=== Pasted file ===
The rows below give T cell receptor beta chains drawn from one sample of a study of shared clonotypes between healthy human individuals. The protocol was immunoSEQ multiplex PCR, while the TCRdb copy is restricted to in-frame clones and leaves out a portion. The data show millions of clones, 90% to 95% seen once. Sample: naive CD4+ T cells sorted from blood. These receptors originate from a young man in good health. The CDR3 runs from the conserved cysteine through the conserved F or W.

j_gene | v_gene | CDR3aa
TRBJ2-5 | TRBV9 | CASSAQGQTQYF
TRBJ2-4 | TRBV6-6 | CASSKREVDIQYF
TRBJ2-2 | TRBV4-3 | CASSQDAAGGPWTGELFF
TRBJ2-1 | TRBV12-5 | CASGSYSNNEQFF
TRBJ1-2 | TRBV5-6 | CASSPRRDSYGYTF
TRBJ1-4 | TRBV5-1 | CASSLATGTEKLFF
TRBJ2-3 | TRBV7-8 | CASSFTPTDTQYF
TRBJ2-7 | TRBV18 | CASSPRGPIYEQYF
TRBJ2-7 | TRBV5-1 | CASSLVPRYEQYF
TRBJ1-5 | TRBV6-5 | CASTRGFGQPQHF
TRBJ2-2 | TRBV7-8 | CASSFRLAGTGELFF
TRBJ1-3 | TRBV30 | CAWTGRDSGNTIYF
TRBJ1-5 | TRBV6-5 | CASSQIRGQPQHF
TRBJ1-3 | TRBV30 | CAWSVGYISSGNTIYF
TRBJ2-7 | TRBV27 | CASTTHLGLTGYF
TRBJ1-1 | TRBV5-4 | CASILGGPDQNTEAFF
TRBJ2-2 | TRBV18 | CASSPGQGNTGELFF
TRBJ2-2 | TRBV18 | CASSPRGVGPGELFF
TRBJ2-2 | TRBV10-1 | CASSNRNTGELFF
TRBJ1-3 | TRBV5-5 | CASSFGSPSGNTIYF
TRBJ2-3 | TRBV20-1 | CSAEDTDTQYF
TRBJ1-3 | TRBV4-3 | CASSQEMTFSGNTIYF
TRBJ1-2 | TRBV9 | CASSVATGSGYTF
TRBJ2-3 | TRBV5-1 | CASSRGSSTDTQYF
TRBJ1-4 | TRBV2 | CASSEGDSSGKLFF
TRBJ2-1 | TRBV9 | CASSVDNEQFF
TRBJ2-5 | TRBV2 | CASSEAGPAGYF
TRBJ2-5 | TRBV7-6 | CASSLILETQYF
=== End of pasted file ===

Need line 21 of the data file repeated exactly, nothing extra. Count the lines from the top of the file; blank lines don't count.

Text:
TRBJ2-2 | TRBV10-1 | CASSNRNTGELFF